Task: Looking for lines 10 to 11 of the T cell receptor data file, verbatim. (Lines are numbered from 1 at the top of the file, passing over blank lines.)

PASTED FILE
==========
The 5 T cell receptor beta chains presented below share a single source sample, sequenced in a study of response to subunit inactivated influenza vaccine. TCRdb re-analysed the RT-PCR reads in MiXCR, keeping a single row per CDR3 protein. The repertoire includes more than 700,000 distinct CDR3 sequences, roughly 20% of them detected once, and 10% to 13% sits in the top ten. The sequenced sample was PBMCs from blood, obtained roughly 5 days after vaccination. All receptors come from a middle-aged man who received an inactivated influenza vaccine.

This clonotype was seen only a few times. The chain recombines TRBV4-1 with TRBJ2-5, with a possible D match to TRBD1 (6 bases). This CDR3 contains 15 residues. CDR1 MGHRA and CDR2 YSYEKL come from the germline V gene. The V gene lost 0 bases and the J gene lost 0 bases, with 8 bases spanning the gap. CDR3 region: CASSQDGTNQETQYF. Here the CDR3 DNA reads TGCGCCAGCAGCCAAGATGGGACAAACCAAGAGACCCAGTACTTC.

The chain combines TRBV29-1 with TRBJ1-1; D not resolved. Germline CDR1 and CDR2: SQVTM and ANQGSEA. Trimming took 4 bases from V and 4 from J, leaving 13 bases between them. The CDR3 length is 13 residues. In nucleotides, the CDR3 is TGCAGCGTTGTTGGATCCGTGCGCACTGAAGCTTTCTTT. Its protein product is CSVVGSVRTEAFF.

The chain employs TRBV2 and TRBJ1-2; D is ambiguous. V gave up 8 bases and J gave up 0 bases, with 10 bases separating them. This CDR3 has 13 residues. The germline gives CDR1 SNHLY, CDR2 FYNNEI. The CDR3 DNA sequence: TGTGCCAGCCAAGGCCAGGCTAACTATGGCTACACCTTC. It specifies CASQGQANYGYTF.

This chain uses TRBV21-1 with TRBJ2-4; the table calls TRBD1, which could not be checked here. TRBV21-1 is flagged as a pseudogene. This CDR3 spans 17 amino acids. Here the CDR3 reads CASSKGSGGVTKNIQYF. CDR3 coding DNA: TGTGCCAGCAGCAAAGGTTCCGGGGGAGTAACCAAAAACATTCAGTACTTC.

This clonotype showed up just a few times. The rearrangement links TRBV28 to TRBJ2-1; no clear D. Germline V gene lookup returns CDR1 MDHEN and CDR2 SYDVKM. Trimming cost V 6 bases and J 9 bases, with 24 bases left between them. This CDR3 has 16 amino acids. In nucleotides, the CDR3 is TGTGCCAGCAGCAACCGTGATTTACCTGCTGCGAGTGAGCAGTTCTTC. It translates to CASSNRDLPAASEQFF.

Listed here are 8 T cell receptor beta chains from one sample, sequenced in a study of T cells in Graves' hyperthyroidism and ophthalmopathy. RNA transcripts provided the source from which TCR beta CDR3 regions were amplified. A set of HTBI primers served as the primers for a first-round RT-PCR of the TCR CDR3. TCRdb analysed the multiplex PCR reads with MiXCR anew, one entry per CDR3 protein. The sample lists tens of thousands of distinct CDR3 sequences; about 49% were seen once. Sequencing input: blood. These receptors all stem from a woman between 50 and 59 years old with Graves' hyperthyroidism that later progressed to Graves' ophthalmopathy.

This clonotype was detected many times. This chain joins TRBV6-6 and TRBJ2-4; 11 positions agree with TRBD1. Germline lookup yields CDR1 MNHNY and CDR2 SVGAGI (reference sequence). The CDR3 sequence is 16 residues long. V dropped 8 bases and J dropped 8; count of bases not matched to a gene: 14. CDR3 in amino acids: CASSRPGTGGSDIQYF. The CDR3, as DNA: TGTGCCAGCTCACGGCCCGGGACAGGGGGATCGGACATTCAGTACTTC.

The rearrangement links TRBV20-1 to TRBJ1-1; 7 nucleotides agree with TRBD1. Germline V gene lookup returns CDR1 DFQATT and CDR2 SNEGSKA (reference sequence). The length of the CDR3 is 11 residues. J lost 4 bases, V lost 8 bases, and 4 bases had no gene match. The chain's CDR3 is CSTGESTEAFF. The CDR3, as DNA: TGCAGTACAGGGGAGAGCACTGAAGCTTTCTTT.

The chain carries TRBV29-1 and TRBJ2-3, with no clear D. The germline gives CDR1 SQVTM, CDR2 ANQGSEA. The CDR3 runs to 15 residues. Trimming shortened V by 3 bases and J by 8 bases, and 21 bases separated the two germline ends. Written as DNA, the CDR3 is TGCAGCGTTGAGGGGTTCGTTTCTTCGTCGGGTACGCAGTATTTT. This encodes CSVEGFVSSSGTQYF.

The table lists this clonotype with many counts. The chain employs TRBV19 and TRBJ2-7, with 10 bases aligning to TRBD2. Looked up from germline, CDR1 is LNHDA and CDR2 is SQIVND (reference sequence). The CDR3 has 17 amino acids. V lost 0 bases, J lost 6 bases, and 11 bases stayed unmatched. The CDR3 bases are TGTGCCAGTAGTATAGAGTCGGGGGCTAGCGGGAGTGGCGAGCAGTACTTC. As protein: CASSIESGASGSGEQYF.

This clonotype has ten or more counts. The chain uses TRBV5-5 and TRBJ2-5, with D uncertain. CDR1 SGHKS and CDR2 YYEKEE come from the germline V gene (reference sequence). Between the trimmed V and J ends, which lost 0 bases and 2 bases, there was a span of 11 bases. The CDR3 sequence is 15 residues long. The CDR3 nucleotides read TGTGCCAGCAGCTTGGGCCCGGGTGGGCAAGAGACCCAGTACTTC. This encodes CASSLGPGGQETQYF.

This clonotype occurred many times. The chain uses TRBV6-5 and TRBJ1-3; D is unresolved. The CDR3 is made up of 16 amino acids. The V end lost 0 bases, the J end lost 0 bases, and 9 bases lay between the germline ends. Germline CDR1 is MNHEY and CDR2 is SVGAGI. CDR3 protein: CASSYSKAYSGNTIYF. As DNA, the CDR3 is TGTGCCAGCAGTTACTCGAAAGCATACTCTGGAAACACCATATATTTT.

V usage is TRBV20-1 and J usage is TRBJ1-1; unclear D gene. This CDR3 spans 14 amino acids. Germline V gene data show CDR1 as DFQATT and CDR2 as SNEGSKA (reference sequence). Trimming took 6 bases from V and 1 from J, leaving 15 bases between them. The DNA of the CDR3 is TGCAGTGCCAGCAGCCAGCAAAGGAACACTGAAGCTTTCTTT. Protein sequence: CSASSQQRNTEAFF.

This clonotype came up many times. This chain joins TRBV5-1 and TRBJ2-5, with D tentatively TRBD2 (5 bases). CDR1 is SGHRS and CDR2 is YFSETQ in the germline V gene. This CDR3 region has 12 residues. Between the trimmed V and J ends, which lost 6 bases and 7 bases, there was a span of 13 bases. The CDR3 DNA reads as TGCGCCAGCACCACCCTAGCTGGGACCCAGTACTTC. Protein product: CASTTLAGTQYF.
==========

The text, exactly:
The chain carries TRBV29-1 and TRBJ2-3, with no clear D. The germline gives CDR1 SQVTM, CDR2 ANQGSEA. The CDR3 runs to 15 residues. Trimming shortened V by 3 bases and J by 8 bases, and 21 bases separated the two germline ends. Written as DNA, the CDR3 is TGCAGCGTTGAGGGGTTCGTTTCTTCGTCGGGTACGCAGTATTTT. This encodes CSVEGFVSSSGTQYF.

The table lists this clonotype with many counts. The chain employs TRBV19 and TRBJ2-7, with 10 bases aligning to TRBD2. Looked up from germline, CDR1 is LNHDA and CDR2 is SQIVND (reference sequence). The CDR3 has 17 amino acids. V lost 0 bases, J lost 6 bases, and 11 bases stayed unmatched. The CDR3 bases are TGTGCCAGTAGTATAGAGTCGGGGGCTAGCGGGAGTGGCGAGCAGTACTTC. As protein: CASSIESGASGSGEQYF.